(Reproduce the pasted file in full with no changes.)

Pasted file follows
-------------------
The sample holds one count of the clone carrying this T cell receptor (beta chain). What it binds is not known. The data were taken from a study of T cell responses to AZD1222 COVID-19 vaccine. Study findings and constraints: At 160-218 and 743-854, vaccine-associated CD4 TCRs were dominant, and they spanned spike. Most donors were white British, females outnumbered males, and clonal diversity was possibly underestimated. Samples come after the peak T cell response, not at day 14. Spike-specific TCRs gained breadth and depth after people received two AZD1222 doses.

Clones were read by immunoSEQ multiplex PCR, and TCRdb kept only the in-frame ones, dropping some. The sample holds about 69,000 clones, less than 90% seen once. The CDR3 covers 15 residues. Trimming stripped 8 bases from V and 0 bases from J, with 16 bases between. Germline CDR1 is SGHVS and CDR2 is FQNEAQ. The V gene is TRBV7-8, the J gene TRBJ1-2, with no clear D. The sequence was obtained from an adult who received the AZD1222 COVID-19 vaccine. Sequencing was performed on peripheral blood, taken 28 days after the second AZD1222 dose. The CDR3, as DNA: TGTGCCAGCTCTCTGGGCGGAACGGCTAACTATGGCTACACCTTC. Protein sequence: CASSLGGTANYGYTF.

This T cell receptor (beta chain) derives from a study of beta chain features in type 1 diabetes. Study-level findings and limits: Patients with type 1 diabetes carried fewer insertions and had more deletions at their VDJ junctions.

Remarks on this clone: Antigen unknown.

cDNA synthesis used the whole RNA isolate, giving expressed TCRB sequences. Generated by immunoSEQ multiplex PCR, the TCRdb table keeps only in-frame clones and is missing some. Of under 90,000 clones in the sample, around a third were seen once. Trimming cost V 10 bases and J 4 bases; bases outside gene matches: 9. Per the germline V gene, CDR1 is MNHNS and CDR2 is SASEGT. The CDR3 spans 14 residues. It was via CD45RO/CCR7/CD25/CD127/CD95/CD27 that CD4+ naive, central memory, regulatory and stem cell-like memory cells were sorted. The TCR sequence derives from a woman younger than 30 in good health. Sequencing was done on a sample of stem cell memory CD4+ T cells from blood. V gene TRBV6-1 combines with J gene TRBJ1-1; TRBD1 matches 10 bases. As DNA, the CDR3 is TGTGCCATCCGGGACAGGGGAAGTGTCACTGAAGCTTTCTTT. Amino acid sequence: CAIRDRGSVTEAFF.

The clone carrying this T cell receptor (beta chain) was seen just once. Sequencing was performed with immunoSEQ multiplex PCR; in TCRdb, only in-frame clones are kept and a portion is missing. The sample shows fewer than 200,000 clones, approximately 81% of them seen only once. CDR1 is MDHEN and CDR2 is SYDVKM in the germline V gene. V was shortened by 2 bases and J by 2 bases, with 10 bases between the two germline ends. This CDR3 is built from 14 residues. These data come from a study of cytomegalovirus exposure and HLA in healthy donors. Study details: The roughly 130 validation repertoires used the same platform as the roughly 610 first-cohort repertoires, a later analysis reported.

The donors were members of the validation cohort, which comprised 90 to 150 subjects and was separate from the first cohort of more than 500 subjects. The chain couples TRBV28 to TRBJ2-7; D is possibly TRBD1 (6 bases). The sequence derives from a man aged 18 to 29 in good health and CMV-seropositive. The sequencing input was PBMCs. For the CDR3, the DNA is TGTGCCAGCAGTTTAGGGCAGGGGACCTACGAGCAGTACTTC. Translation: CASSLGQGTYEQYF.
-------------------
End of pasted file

The sample holds one count of the clone carrying this T cell receptor (beta chain). What it binds is not known. The data were taken from a study of T cell responses to AZD1222 COVID-19 vaccine. Study findings and constraints: At 160-218 and 743-854, vaccine-associated CD4 TCRs were dominant, and they spanned spike. Most donors were white British, females outnumbered males, and clonal diversity was possibly underestimated. Samples come after the peak T cell response, not at day 14. Spike-specific TCRs gained breadth and depth after people received two AZD1222 doses.

Clones were read by immunoSEQ multiplex PCR, and TCRdb kept only the in-frame ones, dropping some. The sample holds about 69,000 clones, less than 90% seen once. The CDR3 covers 15 residues. Trimming stripped 8 bases from V and 0 bases from J, with 16 bases between. Germline CDR1 is SGHVS and CDR2 is FQNEAQ. The V gene is TRBV7-8, the J gene TRBJ1-2, with no clear D. The sequence was obtained from an adult who received the AZD1222 COVID-19 vaccine. Sequencing was performed on peripheral blood, taken 28 days after the second AZD1222 dose. The CDR3, as DNA: TGTGCCAGCTCTCTGGGCGGAACGGCTAACTATGGCTACACCTTC. Protein sequence: CASSLGGTANYGYTF.

This T cell receptor (beta chain) derives from a study of beta chain features in type 1 diabetes. Study-level findings and limits: Patients with type 1 diabetes carried fewer insertions and had more deletions at their VDJ junctions.

Remarks on this clone: Antigen unknown.

cDNA synthesis used the whole RNA isolate, giving expressed TCRB sequences. Generated by immunoSEQ multiplex PCR, the TCRdb table keeps only in-frame clones and is missing some. Of under 90,000 clones in the sample, around a third were seen once. Trimming cost V 10 bases and J 4 bases; bases outside gene matches: 9. Per the germline V gene, CDR1 is MNHNS and CDR2 is SASEGT. The CDR3 spans 14 residues. It was via CD45RO/CCR7/CD25/CD127/CD95/CD27 that CD4+ naive, central memory, regulatory and stem cell-like memory cells were sorted. The TCR sequence derives from a woman younger than 30 in good health. Sequencing was done on a sample of stem cell memory CD4+ T cells from blood. V gene TRBV6-1 combines with J gene TRBJ1-1; TRBD1 matches 10 bases. As DNA, the CDR3 is TGTGCCATCCGGGACAGGGGAAGTGTCACTGAAGCTTTCTTT. Amino acid sequence: CAIRDRGSVTEAFF.

The clone carrying this T cell receptor (beta chain) was seen just once. Sequencing was performed with immunoSEQ multiplex PCR; in TCRdb, only in-frame clones are kept and a portion is missing. The sample shows fewer than 200,000 clones, approximately 81% of them seen only once. CDR1 is MDHEN and CDR2 is SYDVKM in the germline V gene. V was shortened by 2 bases and J by 2 bases, with 10 bases between the two germline ends. This CDR3 is built from 14 residues. These data come from a study of cytomegalovirus exposure and HLA in healthy donors. Study details: The roughly 130 validation repertoires used the same platform as the roughly 610 first-cohort repertoires, a later analysis reported.

The donors were members of the validation cohort, which comprised 90 to 150 subjects and was separate from the first cohort of more than 500 subjects. The chain couples TRBV28 to TRBJ2-7; D is possibly TRBD1 (6 bases). The sequence derives from a man aged 18 to 29 in good health and CMV-seropositive. The sequencing input was PBMCs. For the CDR3, the DNA is TGTGCCAGCAGTTTAGGGCAGGGGACCTACGAGCAGTACTTC. Translation: CASSLGQGTYEQYF.